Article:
Site icon Random Scottish History

The Goose, pp.192-193.

[Three Hundred Animals Contents]

   IS so very different in outward appearance from the above mentioned bird that they seem to exist at the furthest extremities of the chain in the natural order of things. Stupidity in her looks, uncouthness in her walk, heaviness in her flight, are the principal characteristics of the Goose. But why should we dwell upon those defects? they are not such in the great scale of the creation. Her flesh feeds many, and is not disdained even by the great; her feathers keep us warm and call down the soporative powers on our weary limbs, and the very pen I hold in my hand was plucked from her wings. The Goose was in great veneration among the Romans, as having, by her watchfulness, saved the capitol from the attack of the Gauls. Virgil says in the seventh book of the Eneid:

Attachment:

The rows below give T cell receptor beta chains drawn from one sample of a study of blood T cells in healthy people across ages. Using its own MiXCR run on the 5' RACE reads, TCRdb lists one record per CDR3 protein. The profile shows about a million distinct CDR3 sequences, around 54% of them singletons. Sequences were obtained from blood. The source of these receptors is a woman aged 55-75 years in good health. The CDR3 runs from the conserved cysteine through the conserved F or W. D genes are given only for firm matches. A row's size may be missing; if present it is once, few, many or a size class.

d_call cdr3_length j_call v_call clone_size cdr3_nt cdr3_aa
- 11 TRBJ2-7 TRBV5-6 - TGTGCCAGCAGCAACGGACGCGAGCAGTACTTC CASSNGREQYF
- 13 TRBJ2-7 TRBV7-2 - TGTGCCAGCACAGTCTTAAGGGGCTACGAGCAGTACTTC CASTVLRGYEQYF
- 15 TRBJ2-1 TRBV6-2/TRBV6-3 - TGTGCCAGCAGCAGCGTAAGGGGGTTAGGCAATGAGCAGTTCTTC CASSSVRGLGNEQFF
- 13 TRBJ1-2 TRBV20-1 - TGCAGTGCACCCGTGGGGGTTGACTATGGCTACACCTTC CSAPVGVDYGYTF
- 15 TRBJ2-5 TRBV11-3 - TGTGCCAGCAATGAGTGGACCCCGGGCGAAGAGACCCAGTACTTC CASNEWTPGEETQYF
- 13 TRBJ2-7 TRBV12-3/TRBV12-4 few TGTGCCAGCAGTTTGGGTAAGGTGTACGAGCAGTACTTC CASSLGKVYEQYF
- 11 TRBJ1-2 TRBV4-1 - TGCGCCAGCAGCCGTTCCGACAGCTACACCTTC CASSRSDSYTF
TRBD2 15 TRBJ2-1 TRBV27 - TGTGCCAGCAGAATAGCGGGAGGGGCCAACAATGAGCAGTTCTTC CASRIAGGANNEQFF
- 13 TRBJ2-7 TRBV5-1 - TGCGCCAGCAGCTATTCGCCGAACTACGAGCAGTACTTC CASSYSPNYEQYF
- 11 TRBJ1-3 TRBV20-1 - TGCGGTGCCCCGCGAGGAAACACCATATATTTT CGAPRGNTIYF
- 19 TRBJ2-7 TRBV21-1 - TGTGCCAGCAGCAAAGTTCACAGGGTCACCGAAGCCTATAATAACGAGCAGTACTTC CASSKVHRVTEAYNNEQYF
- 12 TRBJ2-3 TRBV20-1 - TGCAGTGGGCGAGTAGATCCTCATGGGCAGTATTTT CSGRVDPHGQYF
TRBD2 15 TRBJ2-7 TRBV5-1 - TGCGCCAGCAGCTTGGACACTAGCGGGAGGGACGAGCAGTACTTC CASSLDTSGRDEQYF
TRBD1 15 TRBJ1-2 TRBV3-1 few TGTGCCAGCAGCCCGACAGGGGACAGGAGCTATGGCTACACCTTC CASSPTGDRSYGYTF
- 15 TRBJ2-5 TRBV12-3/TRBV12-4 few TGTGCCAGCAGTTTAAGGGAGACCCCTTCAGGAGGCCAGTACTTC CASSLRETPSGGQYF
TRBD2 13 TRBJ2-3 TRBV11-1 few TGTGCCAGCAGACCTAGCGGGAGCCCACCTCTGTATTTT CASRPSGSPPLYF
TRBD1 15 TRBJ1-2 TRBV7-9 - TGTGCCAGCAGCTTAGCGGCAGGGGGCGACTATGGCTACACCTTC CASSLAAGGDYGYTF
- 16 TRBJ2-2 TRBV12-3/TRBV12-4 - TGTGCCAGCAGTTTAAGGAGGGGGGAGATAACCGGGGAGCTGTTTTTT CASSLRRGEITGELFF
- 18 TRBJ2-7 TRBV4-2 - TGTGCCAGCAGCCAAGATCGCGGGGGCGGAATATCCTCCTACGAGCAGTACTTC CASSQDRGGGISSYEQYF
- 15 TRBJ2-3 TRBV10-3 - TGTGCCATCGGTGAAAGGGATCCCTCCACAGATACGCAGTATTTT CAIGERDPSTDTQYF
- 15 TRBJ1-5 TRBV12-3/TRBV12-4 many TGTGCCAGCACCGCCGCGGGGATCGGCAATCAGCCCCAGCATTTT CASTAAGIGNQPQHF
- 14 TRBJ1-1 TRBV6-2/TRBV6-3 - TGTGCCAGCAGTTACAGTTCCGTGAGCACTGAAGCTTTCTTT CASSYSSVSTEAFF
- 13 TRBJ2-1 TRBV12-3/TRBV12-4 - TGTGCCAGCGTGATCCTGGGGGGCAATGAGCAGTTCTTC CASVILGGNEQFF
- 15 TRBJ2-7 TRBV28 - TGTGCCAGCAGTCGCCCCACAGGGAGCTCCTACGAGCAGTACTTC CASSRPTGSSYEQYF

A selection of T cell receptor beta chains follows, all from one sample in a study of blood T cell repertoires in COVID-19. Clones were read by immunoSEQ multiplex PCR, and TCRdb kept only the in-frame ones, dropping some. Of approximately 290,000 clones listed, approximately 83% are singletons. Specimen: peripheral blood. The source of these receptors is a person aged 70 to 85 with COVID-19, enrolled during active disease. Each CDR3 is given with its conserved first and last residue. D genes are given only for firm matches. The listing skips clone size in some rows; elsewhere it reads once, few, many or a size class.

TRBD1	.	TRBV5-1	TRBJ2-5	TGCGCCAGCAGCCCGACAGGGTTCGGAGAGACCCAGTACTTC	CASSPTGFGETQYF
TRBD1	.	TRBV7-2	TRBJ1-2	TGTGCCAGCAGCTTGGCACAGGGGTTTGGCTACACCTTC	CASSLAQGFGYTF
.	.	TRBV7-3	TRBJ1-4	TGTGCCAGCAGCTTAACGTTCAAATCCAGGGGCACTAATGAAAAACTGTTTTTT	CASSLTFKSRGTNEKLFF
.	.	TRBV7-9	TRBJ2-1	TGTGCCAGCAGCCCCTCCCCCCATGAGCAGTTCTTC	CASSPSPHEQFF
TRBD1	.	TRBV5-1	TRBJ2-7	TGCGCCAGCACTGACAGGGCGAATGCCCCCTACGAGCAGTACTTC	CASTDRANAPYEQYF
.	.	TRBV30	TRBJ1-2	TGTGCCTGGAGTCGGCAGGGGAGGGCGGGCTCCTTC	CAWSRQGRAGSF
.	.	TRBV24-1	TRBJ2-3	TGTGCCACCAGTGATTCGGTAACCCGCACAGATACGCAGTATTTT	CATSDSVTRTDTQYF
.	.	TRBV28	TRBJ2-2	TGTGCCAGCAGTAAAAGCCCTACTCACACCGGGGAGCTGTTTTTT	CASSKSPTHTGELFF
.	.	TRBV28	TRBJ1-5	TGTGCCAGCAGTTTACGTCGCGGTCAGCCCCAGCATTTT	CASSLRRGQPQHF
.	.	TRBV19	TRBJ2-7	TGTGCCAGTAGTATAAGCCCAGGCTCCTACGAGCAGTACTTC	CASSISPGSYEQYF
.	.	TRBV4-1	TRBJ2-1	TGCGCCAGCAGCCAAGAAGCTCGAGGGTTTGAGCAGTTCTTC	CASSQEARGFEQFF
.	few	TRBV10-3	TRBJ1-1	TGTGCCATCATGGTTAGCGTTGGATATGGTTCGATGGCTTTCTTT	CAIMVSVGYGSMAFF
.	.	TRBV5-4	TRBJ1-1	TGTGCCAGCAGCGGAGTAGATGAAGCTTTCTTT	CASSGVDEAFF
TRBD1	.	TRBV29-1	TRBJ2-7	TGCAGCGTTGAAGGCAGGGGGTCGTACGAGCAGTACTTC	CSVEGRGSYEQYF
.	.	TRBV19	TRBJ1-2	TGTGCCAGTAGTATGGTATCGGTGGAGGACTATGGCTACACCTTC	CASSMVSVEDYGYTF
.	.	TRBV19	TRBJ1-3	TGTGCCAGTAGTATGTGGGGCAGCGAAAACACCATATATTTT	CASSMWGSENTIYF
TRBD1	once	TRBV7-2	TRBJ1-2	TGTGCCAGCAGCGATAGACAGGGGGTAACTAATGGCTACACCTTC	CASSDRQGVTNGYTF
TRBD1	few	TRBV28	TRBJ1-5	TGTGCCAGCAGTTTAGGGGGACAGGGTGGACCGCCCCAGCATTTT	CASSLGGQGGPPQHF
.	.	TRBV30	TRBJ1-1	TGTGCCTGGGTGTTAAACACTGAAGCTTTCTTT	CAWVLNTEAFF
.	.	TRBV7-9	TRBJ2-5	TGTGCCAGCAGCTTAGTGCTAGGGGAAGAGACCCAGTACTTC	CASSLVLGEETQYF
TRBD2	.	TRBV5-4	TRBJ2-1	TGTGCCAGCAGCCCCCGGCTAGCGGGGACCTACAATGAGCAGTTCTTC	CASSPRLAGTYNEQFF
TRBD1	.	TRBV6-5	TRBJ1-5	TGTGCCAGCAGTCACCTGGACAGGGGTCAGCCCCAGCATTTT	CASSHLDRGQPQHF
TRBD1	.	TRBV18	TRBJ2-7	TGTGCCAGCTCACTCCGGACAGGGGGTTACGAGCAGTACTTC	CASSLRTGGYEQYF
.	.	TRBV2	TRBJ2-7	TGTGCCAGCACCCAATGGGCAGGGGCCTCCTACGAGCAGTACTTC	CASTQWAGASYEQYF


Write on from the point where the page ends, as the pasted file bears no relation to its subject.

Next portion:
The silver Goose before the shining gate 

There flew, and by her cackle saved the state; 


and Ovid relates, in his interesting fable of Philemon and Baucis, that the Gods who visited them desired that their only Goose, the watchful guardian of their cottage, should be spared. 

   The colour of this useful bird is generally white, yet we often find them of a mixture of white, grey, black, and sometimes yellow. The feet, which are palmated, are orange colour, and the beak is serrated. A longer description of a bird so well known would be an encroachment upon the reader’s time. 

   The Wild Goose is of course the original of the tame one; and differs much in colour from her; the general tint of the feathers being a cinerous black. They fly by night in large flocks, to distant countries; and there clang is heard, from the regions of the clouds, although the birds are out of sight. 

Exit mobile version